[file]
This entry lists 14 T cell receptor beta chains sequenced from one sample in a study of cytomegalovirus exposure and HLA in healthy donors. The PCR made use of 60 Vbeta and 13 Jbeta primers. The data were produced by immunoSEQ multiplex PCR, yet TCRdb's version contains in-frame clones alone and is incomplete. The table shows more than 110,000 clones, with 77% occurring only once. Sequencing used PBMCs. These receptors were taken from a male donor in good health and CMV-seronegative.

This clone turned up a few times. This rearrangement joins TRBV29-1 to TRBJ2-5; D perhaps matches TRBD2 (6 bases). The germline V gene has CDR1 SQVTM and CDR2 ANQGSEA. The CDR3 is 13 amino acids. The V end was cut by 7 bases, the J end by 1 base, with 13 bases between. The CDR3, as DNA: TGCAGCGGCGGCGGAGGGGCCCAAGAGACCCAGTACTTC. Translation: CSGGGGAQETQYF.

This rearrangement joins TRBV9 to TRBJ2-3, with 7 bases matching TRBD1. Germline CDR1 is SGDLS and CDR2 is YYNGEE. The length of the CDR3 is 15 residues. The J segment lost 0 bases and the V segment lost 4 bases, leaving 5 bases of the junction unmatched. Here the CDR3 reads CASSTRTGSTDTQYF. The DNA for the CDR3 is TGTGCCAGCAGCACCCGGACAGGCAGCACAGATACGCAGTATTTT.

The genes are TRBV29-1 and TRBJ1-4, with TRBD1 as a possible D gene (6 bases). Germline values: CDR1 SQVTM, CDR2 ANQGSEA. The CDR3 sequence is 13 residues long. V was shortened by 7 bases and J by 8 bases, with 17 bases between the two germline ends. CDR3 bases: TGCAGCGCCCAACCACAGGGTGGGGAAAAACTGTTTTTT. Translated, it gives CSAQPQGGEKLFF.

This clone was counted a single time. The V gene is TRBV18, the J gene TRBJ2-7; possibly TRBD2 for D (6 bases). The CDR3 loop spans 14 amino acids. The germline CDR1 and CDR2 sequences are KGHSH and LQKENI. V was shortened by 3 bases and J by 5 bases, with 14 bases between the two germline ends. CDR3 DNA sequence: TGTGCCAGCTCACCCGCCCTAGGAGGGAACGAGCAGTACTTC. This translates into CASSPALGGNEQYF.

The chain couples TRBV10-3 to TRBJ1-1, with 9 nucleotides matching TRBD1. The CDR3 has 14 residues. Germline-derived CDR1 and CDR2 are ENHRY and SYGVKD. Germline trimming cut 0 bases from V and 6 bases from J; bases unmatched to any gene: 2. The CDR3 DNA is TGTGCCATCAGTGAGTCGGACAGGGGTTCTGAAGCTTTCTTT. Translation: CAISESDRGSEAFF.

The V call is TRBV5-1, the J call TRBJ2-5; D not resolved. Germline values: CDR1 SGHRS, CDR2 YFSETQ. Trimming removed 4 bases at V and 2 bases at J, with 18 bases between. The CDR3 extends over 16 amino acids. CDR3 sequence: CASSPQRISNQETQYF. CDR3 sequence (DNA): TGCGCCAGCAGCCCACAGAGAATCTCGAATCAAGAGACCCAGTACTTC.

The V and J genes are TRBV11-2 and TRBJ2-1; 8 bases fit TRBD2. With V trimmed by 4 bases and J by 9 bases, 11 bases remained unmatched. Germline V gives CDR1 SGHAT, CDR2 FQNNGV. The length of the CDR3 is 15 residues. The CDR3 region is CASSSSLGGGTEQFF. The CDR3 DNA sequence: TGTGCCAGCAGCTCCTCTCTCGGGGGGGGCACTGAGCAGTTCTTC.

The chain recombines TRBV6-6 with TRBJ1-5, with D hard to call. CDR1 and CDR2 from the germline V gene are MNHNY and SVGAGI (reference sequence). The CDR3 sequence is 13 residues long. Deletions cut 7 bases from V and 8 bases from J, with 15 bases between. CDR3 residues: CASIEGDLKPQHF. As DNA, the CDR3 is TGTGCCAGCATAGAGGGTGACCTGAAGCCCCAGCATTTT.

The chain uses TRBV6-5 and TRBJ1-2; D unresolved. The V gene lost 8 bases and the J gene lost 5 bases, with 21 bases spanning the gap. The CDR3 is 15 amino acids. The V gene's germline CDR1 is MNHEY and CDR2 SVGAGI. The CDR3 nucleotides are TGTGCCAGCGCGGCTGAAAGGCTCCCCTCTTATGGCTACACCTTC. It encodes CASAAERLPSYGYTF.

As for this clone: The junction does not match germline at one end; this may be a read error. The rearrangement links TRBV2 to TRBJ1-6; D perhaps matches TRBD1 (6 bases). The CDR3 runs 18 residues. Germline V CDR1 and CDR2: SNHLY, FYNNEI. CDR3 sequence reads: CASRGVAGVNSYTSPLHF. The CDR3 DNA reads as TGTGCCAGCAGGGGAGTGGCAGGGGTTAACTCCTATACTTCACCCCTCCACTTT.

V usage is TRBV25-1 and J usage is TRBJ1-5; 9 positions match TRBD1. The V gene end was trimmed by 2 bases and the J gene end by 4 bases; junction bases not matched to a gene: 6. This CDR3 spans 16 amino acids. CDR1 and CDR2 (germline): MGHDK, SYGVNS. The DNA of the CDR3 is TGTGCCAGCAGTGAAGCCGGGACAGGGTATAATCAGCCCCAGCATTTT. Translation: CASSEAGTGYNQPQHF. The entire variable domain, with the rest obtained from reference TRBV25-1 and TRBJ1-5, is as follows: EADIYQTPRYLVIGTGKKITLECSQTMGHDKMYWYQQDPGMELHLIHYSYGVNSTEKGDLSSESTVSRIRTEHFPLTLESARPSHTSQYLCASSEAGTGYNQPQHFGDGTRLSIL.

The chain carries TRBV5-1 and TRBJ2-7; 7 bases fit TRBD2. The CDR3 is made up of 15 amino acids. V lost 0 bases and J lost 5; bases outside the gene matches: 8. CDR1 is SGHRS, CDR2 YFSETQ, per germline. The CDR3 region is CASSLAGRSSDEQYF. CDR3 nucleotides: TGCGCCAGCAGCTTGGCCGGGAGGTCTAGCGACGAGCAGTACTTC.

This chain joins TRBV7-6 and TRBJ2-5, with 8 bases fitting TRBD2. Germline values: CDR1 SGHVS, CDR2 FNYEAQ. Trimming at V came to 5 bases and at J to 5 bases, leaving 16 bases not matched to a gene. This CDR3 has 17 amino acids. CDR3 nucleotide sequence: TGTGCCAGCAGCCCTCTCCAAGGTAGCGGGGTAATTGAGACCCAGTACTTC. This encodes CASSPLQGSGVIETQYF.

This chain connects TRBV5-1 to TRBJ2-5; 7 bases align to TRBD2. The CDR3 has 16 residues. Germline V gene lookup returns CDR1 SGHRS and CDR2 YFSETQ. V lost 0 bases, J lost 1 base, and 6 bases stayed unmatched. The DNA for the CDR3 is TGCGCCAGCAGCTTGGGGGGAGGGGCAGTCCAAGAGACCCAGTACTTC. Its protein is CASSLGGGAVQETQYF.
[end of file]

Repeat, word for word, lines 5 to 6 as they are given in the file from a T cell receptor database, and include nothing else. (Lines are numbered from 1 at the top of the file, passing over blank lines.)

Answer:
This clone was counted a single time. The V gene is TRBV18, the J gene TRBJ2-7; possibly TRBD2 for D (6 bases). The CDR3 loop spans 14 amino acids. The germline CDR1 and CDR2 sequences are KGHSH and LQKENI. V was shortened by 3 bases and J by 5 bases, with 14 bases between the two germline ends. CDR3 DNA sequence: TGTGCCAGCTCACCCGCCCTAGGAGGGAACGAGCAGTACTTC. This translates into CASSPALGGNEQYF.

The chain couples TRBV10-3 to TRBJ1-1, with 9 nucleotides matching TRBD1. The CDR3 has 14 residues. Germline-derived CDR1 and CDR2 are ENHRY and SYGVKD. Germline trimming cut 0 bases from V and 6 bases from J; bases unmatched to any gene: 2. The CDR3 DNA is TGTGCCATCAGTGAGTCGGACAGGGGTTCTGAAGCTTTCTTT. Translation: CAISESDRGSEAFF.